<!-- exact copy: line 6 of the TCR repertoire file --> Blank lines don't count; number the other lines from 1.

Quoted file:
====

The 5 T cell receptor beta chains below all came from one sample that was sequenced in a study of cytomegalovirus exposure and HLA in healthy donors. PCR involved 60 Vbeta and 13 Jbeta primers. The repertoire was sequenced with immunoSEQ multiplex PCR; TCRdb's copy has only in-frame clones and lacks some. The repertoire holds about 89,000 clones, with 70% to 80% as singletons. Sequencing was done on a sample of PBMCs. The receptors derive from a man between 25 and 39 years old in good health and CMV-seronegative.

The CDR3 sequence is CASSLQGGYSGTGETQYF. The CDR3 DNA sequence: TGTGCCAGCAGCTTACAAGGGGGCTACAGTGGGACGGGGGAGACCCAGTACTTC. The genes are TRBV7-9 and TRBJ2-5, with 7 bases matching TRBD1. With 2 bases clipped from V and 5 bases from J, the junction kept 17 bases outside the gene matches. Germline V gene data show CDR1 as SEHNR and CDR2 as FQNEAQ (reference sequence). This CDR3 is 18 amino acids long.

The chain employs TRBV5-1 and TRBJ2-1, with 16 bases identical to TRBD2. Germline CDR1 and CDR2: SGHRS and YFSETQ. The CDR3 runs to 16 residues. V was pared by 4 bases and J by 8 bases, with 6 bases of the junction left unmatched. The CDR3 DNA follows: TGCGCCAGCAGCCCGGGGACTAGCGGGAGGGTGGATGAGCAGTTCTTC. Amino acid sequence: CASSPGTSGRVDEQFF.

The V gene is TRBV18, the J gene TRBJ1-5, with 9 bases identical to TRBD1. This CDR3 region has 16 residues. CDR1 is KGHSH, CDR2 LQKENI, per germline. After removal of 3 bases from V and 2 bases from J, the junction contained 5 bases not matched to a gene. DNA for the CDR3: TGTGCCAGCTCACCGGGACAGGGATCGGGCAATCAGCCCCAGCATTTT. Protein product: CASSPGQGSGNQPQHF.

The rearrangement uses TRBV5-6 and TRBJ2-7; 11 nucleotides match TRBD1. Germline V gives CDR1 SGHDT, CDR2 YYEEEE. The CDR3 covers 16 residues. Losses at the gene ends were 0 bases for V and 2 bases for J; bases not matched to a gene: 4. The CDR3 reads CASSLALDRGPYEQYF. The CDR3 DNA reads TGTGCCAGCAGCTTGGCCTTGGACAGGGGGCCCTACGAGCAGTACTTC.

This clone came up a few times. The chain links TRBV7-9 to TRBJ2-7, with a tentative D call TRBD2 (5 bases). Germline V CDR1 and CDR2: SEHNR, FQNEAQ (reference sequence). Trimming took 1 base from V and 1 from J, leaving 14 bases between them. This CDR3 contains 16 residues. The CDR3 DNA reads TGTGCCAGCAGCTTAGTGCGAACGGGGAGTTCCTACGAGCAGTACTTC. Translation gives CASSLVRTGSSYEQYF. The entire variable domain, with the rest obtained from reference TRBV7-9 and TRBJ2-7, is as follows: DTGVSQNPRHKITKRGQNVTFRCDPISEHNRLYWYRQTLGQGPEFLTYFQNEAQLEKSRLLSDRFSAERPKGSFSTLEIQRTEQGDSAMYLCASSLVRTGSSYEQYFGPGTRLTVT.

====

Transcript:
This clone came up a few times. The chain links TRBV7-9 to TRBJ2-7, with a tentative D call TRBD2 (5 bases). Germline V CDR1 and CDR2: SEHNR, FQNEAQ (reference sequence). Trimming took 1 base from V and 1 from J, leaving 14 bases between them. This CDR3 contains 16 residues. The CDR3 DNA reads TGTGCCAGCAGCTTAGTGCGAACGGGGAGTTCCTACGAGCAGTACTTC. Translation gives CASSLVRTGSSYEQYF. The entire variable domain, with the rest obtained from reference TRBV7-9 and TRBJ2-7, is as follows: DTGVSQNPRHKITKRGQNVTFRCDPISEHNRLYWYRQTLGQGPEFLTYFQNEAQLEKSRLLSDRFSAERPKGSFSTLEIQRTEQGDSAMYLCASSLVRTGSSYEQYFGPGTRLTVT.